About the football nomads of America
I want you to try to imagine how this scenario would play out in the world of Scottish football.
The town of Fort William decides it wants a Premier League team. So using some private cash and a hefty contribution from the taxpayer, a brand new stadium is built. Then the Highland town comes to a multi-million pound relocation deal with Glasgow Rangers.
The Scottish Premier League gives its blessing and Fort William Rangers FC is born. The fans who have supported the Glasgow club for more than a century are suddenly left without a team. Ibrox Park lies empty and is eventually taken over by housing developers.
On the other side of the city a similar drama is unfolding. Glasgow Celtic have been lured away from their home in the east end to Stonehaven. They become known as Stonehaven Celtic – the franchise name is retained but the location is different.
To fill the void in the Glasgow football market, the SPL is able to persuade Dundee United across to the west coast to become Glasgow United. Lots more money changes hands. And again a massive new stadium development is built to accommodate them.
Down south can you imagine Manchester United relocating to Bath; Tottenham Hotspur to Scarborough; or Newcastle United to Canterbury? Of course not. None of these moves could ever conceivably happen for the simple reason that the clubs, in the vast majority of cases, are historically attached to a specific town or city.
Not in the United States. In the past week the American Football supporters of St Louis, who have for the past 20 years spent small fortunes following the St Louis Rams, have been left without a team after the Rams relocated to Los Angeles. To confuse matters, the Rams were, until 1995, based in LA so in a sense they are going home. Tell that to the NFL lovers in St Louis.
The San Diego Chargers might follow the Rams to LA and the Oakland Raiders are reportedly in talks to move to San Antonio, Texas. There is also talk of an NFL franchise moving to London, with the Jacksonville Jaguars the most likely contenders. London Bulldogs has been suggested as a name.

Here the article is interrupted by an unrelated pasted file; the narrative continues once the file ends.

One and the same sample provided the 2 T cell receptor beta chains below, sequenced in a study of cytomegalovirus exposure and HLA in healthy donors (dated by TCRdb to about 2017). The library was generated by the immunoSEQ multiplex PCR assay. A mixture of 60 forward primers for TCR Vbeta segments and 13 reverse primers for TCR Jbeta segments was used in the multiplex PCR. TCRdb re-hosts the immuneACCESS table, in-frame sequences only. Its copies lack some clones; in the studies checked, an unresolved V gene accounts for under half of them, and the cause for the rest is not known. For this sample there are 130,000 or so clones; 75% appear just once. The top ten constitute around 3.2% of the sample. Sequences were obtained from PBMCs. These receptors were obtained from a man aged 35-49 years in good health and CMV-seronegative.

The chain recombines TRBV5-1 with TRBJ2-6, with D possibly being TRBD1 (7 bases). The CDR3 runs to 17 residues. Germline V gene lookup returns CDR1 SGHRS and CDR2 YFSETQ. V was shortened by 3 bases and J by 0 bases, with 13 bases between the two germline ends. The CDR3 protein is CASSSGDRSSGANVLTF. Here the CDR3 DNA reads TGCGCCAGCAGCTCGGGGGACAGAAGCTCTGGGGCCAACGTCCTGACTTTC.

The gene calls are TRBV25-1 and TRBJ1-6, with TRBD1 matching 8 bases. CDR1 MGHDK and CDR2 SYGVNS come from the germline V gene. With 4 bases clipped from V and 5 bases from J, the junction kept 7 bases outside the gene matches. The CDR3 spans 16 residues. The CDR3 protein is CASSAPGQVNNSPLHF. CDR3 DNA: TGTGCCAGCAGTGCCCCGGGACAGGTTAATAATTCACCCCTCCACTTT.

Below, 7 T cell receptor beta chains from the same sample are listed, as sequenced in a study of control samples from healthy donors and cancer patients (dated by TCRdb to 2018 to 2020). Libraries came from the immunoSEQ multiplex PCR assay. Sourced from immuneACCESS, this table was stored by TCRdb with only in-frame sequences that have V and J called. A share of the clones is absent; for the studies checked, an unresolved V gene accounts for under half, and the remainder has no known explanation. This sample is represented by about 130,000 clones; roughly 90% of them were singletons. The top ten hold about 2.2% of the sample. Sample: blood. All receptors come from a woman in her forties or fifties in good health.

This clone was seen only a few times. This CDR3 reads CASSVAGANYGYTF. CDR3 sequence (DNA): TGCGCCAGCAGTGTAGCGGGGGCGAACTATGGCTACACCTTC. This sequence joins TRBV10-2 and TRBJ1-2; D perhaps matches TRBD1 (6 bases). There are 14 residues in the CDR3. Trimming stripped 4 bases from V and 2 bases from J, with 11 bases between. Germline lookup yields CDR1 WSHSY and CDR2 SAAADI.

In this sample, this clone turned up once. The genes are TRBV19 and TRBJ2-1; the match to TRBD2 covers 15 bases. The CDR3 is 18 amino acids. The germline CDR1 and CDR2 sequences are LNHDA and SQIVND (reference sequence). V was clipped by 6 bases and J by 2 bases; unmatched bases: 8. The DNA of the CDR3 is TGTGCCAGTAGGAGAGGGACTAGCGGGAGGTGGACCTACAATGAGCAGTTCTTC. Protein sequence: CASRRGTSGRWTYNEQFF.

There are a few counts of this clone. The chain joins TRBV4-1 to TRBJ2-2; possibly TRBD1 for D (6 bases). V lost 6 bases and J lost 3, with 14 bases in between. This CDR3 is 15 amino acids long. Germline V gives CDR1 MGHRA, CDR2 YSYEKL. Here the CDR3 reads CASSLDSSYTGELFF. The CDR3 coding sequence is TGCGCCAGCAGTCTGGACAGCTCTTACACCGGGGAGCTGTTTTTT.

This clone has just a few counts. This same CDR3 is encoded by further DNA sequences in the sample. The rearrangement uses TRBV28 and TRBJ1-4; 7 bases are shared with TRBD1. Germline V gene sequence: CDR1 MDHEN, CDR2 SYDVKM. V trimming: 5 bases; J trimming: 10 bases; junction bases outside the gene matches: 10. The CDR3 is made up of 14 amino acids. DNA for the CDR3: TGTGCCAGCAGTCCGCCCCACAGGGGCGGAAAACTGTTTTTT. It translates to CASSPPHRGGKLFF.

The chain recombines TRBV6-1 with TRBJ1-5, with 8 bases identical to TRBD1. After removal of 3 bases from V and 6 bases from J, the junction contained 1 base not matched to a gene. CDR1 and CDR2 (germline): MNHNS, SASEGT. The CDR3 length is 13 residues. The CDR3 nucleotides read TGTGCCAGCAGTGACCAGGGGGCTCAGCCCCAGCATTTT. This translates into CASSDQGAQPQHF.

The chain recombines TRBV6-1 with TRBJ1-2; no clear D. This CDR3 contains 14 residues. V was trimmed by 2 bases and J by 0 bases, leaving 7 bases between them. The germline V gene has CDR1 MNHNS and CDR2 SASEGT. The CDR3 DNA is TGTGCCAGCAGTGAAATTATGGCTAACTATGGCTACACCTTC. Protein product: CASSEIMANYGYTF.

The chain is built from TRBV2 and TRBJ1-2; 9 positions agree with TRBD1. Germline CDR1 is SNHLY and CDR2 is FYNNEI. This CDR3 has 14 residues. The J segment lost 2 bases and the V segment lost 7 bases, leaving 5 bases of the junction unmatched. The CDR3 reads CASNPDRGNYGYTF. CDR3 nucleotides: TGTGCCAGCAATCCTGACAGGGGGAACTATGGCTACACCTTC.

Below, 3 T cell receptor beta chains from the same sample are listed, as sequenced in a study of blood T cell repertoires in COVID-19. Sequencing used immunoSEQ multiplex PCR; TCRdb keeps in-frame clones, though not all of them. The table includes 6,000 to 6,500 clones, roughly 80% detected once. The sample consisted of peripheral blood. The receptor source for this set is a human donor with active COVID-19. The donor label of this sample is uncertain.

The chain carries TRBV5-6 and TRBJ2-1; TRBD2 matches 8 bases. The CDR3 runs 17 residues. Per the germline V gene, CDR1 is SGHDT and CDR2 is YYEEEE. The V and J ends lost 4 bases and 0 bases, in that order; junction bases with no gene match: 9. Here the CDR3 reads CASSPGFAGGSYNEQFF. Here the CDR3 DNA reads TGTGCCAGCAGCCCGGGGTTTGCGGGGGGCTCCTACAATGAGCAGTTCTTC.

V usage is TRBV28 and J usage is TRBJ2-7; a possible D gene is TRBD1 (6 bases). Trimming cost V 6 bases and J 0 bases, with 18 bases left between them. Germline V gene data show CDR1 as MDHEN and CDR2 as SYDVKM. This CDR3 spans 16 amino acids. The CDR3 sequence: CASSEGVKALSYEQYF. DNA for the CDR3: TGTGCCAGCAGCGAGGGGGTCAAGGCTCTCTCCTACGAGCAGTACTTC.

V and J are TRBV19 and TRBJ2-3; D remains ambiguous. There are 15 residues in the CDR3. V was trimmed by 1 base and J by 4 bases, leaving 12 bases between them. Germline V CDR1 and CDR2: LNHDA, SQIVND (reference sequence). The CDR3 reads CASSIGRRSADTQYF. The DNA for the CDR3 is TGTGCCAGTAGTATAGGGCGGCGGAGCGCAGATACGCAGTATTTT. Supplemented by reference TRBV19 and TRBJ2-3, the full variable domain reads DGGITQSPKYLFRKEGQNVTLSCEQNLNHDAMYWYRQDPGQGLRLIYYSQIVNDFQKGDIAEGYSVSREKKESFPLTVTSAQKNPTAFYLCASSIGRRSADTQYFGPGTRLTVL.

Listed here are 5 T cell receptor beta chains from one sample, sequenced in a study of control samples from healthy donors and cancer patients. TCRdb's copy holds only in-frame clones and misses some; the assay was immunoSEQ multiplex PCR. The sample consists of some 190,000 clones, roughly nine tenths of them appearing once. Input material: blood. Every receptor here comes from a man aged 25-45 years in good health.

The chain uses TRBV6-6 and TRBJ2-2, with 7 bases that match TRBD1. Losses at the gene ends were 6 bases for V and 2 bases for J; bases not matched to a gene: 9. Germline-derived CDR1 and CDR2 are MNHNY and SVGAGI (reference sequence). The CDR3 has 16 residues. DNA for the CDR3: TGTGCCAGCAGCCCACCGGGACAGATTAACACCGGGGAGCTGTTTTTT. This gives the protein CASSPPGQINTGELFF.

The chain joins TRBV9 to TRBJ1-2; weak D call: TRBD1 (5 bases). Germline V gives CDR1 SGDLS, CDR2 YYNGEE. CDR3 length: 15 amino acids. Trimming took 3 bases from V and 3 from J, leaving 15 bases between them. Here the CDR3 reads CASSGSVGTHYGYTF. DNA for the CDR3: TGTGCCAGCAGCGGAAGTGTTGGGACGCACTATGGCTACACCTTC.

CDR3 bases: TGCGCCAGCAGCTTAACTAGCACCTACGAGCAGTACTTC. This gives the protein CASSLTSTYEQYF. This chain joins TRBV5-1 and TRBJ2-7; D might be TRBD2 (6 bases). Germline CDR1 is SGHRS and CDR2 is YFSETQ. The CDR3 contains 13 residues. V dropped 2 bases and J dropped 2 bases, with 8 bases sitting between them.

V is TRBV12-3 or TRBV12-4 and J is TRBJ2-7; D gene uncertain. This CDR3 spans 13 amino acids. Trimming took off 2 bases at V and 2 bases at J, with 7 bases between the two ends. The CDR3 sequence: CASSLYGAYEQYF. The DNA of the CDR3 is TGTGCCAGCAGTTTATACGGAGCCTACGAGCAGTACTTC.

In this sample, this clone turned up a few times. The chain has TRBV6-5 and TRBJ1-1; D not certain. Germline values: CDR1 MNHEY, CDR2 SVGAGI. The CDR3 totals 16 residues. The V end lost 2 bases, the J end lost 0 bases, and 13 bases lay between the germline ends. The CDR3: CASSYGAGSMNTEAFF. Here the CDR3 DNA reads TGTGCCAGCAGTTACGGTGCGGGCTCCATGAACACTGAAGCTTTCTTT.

If these moves take place, massive amounts of money will change hands. The NFL, an organisation that is stinking rich and as dodgy as hell from top to bottom, will rake in millions of dollars. The businessmen behind the clubs will profit, so will the sponsors. The people who lose out are the fans. Every time a new arena is built, a special “stadium tax” is levied so the taxpayers can help foot the bill.
The most incredible relocation story involved the Baltimore Colts. The team was established in 1953, but by 1983 the owners were growing fed up a lack of investment by the city and were effectively holding it to ransom by letting it be known they were considering a move elsewhere.
The city of Baltimore responded by threatening to take over the team using eminent domain. Then on March 29, 1984, every stitch that belonged to the colts – team jerseys, mascot outfits, cheerleader uniforms – were driven out of Baltimore in a fleet of 15 moving trucks in the middle of the night. By daybreak the trucks were being given a police escort into Indianapolis, where the Colts have remained to this day.
Our local team here, the Arizona Cardinals, has only been here since 1987. From 1960 they were in St Louis and before that in Chicago. The team now known as the Tennessee Titans was previously the Houston Oilers.
Pity the poor fans over here – they are used and abused. No sooner are they used to one team than they up sticks and move somewhere else thanks to the lure of filthy lucre.
Let’s hope Queen of the South doesn’t move to Wick – or Heart of Midlothian to Oban. It could get really confusing.